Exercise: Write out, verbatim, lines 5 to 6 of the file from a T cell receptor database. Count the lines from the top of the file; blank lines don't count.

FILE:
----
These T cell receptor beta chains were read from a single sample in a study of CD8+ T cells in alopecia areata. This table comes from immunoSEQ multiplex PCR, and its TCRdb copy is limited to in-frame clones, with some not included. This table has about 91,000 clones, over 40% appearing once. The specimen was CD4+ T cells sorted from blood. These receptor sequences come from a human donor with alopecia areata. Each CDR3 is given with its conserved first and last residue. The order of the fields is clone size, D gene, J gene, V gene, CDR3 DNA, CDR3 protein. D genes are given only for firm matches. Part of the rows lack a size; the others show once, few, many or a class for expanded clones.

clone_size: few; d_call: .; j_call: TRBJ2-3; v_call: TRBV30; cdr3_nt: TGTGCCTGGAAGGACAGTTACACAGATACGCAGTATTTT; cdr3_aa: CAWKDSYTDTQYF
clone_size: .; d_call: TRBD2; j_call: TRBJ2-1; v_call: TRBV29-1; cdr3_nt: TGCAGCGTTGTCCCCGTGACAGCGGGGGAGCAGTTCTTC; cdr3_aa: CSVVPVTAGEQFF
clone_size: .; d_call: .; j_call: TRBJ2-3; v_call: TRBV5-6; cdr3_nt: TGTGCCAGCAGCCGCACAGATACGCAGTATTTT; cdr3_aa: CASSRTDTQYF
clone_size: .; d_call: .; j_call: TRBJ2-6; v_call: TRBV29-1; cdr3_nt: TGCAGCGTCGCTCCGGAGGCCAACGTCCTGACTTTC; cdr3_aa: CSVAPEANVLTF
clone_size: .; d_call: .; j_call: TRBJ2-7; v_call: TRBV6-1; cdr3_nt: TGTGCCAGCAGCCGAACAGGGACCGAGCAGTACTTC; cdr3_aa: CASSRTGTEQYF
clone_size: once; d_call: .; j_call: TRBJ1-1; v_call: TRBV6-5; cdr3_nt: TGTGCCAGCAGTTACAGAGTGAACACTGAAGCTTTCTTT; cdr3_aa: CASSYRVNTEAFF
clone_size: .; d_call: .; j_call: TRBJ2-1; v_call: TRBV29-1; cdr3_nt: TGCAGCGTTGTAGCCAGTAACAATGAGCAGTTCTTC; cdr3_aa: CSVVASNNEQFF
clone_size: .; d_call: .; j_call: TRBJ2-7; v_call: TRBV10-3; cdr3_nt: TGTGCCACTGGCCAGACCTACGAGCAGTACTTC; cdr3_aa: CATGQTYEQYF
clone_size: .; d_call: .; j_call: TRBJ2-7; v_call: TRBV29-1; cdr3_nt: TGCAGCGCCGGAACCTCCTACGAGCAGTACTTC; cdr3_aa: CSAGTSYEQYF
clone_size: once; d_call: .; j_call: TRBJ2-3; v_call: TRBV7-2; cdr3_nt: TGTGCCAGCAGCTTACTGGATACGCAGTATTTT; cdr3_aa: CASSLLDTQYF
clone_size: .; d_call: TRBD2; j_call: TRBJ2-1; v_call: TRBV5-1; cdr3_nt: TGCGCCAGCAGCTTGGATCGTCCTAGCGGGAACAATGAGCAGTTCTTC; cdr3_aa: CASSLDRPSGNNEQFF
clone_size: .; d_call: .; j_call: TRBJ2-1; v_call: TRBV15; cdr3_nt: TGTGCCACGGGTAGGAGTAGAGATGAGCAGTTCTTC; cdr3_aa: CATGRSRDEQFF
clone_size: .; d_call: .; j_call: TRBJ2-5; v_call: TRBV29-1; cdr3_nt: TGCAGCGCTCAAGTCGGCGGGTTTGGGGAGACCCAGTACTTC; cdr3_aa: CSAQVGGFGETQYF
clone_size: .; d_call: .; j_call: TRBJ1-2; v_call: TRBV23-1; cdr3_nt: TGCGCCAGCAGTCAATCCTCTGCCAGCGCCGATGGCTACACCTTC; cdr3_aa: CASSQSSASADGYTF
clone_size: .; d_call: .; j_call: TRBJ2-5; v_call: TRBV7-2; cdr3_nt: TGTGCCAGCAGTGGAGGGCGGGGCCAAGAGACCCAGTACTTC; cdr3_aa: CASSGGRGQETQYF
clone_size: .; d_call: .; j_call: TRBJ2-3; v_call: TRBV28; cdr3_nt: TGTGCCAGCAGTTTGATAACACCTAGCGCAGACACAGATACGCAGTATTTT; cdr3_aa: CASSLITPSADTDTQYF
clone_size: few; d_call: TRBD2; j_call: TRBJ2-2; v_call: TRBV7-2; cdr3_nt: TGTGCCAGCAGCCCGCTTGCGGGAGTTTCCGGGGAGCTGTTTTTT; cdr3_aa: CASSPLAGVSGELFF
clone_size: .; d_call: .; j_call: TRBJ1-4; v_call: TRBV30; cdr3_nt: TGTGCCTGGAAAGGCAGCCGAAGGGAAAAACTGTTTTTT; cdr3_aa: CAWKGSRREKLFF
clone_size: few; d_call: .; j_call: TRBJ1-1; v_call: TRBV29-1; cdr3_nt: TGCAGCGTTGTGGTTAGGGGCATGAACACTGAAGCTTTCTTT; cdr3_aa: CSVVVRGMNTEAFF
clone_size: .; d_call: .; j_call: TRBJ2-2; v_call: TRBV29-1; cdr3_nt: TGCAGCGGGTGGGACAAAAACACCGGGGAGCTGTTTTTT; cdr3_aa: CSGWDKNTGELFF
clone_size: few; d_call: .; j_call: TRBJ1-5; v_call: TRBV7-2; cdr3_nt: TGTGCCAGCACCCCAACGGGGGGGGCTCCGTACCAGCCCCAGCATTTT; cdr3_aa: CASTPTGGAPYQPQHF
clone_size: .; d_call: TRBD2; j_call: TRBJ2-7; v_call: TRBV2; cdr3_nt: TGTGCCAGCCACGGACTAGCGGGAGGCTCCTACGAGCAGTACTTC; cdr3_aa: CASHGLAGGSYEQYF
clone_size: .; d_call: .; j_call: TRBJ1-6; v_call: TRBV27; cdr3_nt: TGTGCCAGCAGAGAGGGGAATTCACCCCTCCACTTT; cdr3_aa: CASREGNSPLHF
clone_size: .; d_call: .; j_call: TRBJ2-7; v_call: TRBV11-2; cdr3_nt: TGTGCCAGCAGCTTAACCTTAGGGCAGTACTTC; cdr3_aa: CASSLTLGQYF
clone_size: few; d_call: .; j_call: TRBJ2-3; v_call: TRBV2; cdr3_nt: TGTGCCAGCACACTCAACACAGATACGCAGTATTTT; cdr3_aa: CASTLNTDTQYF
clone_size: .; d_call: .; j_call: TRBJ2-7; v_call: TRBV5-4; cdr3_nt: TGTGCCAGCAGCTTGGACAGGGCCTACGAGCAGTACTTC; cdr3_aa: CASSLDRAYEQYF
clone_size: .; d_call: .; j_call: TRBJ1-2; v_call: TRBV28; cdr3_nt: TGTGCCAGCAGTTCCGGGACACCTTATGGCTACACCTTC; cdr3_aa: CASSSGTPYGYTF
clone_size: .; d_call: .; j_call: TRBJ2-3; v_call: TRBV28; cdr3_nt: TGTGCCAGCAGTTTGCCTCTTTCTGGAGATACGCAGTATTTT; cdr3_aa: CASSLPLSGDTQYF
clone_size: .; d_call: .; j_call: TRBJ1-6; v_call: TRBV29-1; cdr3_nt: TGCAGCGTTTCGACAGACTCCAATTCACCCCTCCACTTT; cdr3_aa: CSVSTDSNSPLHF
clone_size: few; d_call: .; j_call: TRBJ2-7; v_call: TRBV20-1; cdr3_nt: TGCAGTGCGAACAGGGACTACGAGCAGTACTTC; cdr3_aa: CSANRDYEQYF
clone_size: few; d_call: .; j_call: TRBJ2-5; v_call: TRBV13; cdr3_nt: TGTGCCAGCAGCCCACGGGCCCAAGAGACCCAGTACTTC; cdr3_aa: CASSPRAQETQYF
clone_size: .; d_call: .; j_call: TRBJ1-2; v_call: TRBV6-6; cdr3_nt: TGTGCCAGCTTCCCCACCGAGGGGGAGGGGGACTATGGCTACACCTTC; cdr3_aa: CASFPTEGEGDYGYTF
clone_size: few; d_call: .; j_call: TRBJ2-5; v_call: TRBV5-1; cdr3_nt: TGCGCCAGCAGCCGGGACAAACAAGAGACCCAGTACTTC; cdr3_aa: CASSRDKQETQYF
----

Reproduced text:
clone_size: .; d_call: .; j_call: TRBJ2-6; v_call: TRBV29-1; cdr3_nt: TGCAGCGTCGCTCCGGAGGCCAACGTCCTGACTTTC; cdr3_aa: CSVAPEANVLTF
clone_size: .; d_call: .; j_call: TRBJ2-7; v_call: TRBV6-1; cdr3_nt: TGTGCCAGCAGCCGAACAGGGACCGAGCAGTACTTC; cdr3_aa: CASSRTGTEQYF